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Almost everyone has sore, aching muscles now and then. Muscle pain (myalgia) can range from mild to excruciating. Though it often goes away in a few days, sometimes muscle pain can linger for months. Muscle pain can develop almost anywhere in your body, including your neck, back, legs and even your hands.
The most common causes of muscle pain are tension, stress, overuse and minor injuries. This type of pain is usually localized, affecting just one or more muscles or parts of your body. Systemic muscle pain, which you feel throughout your body, is different. It's more often the result of an infection, an illness or a side effect of a medication.
Common causes of muscle pain include:
What is Myofascial Pain Syndrome?
Myofascial pain syndrome (MPS) is a fancy way to describe muscle pain. It refers to chronic (long term) pain and inflammation in the body's soft tissues.
MPS is a chronic condition that affects the fascia (connective tissue that covers the muscles). It may involve either a single muscle or a muscle group. In some cases, the area where a person experiences the pain may not be where the myofascial pain generator is located. Experts believe that the actual site of the injury or the strain prompts the development of a trigger point that, in turn, causes pain in other areas. This situation is known as referred pain.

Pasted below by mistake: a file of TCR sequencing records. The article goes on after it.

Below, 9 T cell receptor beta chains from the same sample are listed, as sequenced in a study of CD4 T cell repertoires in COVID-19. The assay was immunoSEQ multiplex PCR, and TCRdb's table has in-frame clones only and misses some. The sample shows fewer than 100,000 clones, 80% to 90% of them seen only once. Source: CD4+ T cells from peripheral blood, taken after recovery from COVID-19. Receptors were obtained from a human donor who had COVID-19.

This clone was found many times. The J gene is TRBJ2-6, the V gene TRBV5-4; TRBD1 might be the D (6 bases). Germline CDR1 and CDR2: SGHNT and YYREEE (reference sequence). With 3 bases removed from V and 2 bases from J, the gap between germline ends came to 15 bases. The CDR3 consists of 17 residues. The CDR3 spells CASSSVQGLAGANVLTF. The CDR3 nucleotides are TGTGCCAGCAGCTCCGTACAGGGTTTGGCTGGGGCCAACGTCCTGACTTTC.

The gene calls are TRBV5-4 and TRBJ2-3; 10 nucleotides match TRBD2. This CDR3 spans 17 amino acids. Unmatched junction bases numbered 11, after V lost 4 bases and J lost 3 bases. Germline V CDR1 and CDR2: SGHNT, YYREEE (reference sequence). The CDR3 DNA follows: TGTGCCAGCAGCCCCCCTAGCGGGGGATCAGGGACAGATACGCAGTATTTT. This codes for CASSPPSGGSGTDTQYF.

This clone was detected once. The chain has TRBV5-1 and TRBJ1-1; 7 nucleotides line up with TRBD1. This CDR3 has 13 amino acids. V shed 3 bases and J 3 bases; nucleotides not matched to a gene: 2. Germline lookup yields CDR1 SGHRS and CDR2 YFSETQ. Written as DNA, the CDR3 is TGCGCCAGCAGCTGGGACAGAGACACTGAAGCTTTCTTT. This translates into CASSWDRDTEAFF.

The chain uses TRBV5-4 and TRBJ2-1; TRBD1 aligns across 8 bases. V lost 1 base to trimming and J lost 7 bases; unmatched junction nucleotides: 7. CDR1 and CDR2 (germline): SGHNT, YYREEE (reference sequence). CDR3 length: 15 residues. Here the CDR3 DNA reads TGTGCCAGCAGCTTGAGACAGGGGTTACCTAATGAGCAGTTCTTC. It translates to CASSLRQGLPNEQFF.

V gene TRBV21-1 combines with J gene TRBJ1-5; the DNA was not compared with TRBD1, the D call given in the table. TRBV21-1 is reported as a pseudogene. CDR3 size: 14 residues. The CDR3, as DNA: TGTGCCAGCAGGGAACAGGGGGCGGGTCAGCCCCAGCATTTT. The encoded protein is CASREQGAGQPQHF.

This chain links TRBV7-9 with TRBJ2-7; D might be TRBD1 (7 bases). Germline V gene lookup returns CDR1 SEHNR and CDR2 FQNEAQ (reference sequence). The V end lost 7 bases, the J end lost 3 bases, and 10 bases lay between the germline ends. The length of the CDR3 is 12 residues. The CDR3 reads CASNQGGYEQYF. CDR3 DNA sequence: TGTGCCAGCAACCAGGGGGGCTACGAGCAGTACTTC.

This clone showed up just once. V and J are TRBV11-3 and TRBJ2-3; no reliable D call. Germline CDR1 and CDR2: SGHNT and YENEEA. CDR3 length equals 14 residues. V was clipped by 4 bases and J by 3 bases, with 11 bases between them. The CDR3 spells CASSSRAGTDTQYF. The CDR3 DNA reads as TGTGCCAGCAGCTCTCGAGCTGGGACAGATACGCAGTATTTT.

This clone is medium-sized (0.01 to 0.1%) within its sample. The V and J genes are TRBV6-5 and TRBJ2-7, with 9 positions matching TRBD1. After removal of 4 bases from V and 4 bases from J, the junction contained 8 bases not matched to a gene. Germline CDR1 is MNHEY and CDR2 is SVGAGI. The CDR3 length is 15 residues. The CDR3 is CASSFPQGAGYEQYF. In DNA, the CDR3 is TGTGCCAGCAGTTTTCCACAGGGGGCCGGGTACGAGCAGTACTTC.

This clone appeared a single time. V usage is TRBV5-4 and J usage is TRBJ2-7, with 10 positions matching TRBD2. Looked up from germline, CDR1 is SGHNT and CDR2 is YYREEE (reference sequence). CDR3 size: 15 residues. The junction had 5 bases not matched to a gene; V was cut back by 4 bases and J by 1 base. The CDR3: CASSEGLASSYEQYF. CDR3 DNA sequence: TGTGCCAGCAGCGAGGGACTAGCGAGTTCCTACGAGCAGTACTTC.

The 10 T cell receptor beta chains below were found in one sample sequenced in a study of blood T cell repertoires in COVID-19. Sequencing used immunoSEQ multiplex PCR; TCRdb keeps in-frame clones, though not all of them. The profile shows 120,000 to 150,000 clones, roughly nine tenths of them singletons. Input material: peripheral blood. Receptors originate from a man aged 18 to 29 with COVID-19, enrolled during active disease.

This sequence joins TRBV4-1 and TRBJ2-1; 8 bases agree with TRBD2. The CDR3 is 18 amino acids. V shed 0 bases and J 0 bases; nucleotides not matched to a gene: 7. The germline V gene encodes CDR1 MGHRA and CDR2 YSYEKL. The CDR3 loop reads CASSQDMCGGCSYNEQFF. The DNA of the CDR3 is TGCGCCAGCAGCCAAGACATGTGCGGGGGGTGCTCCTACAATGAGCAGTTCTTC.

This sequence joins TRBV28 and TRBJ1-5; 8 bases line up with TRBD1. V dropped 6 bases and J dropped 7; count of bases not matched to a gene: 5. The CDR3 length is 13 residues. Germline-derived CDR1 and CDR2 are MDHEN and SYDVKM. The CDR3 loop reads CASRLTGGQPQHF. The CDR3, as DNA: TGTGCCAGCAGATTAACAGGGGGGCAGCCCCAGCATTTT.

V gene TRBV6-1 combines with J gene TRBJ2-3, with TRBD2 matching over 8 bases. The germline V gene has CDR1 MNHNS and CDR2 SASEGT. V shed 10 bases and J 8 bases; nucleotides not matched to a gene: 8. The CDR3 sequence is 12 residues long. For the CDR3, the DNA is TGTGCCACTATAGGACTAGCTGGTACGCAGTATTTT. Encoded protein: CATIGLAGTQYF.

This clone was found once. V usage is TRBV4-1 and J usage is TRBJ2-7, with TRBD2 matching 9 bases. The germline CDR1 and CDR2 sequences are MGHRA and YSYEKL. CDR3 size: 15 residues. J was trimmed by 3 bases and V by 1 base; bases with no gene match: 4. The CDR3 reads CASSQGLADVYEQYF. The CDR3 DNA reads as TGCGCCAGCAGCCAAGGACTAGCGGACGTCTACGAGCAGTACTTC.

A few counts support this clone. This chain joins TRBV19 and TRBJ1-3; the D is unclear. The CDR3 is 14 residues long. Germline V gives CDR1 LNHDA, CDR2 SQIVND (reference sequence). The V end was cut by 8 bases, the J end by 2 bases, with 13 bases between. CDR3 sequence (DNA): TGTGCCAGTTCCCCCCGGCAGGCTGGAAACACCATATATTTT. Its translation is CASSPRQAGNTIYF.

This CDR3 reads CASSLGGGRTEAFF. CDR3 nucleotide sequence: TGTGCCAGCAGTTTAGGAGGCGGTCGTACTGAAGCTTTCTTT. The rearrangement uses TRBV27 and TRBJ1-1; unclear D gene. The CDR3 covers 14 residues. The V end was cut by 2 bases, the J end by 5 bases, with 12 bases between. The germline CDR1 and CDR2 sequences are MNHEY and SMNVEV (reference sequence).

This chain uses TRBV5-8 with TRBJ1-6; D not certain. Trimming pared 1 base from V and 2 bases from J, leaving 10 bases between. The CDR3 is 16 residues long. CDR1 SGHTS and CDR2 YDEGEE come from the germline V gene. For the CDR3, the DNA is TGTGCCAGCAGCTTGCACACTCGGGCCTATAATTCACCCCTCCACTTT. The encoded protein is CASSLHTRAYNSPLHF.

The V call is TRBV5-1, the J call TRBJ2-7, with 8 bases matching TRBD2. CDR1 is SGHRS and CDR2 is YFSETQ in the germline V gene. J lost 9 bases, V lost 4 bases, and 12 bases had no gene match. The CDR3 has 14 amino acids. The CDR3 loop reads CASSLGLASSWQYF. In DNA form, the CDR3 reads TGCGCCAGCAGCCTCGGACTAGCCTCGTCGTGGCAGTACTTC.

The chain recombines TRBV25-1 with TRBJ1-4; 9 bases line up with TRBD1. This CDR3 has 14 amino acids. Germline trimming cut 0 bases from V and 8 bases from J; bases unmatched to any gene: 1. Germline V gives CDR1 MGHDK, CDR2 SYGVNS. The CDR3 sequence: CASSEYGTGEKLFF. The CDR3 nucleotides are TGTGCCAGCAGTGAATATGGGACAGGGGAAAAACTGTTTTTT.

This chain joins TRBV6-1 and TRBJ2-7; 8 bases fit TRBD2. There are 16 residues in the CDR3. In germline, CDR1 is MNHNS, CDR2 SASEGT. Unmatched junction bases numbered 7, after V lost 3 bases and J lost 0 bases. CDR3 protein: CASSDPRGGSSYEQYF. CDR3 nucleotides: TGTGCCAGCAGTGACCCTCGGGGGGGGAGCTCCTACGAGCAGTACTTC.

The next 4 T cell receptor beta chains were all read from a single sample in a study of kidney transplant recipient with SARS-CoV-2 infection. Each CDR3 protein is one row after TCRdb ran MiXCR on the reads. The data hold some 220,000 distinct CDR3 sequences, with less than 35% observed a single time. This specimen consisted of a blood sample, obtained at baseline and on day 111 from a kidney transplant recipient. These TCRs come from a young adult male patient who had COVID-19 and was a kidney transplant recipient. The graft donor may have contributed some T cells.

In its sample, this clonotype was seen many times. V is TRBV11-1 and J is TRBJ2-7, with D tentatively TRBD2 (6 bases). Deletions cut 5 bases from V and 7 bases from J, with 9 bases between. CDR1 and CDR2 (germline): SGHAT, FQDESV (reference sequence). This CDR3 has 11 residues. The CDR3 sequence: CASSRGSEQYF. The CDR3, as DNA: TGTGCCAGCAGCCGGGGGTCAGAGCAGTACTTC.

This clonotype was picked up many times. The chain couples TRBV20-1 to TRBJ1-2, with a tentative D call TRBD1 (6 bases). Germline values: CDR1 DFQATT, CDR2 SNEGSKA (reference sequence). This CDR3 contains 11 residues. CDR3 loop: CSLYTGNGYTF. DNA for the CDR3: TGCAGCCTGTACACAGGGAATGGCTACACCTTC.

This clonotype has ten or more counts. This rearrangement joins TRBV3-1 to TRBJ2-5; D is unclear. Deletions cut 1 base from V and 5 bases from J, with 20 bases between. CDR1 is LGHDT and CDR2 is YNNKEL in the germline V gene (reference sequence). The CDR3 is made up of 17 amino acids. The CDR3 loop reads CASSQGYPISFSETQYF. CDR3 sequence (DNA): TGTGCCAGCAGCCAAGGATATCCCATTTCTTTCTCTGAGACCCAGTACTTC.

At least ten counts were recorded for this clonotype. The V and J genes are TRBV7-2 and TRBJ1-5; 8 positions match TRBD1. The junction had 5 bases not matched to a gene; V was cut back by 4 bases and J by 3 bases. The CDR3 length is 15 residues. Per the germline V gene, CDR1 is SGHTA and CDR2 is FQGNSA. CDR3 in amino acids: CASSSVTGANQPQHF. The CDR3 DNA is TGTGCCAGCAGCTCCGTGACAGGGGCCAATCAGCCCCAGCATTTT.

What Causes Myofascial Pain?
Myofascial pain may develop from a muscle injury or from excessive strain on a particular muscle or muscle group, ligament or tendon. Other causes include:
What Are the Symptoms of Myofascial Pain?
Myofascial pain symptoms usually involve muscle pain with specific "trigger" or "tender" points. The pain can be made worse with activity or stress. In addition to the local or regional pain associated with myofascial pain syndrome, people with the disorder also can suffer from depression, fatigue and behavioral disturbances.
How Is Myofascial Pain Diagnosed?
Trigger points (TP) can be identified by pain that results when pressure is applied to a specific area of a person's body. In the diagnosis of myofascial pain syndrome, two types of trigger points can be distinguished:
How Is Myofascial Pain Treated?
Non-drug treatments may include:
In some chronic cases of myofascial pain, combinations of chiropractic care with physical therapy, low-level laser therapy, trigger point pressure and massage as needed.
In severe cases, medications such as non-steroidal anti-inflammatories, acetaminophen or opioids may be used to treat myofascial pain. As well, medications for sleep, depression or muscle spasm are sometimes used. Source: WebMD Medical Reference
Home treatment usually relieves muscle pain from minor injuries, stress or exercise. Muscle pain from severe injuries or systemic disease is often serious and requires medical care.
Get immediate medical care if you have muscle pain with:
Schedule a medical office visit with a physician if you have:
Muscle pain that occurs during an activity usually signals a "pulled" or strained muscle. These types of injuries usually respond well to P.R.I.C.E. therapy:
If you have any questions regarding chiropractic treatment of muscle pain,
please contact Dr. Pisarek at - firstname.lastname@example.org
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I have been a patient of Dr. Pisarek for a few years now. Every morning I have to say "thank you Dr. P.!". Your care and your treatment renew my energy... no more pains in my lower back, knee and foot. With your help I lost 20 pounds and I am keeping it off. I am really grateful to you and your wife Hilda for taking care of me. My retirement got a new meaning, thanks to you.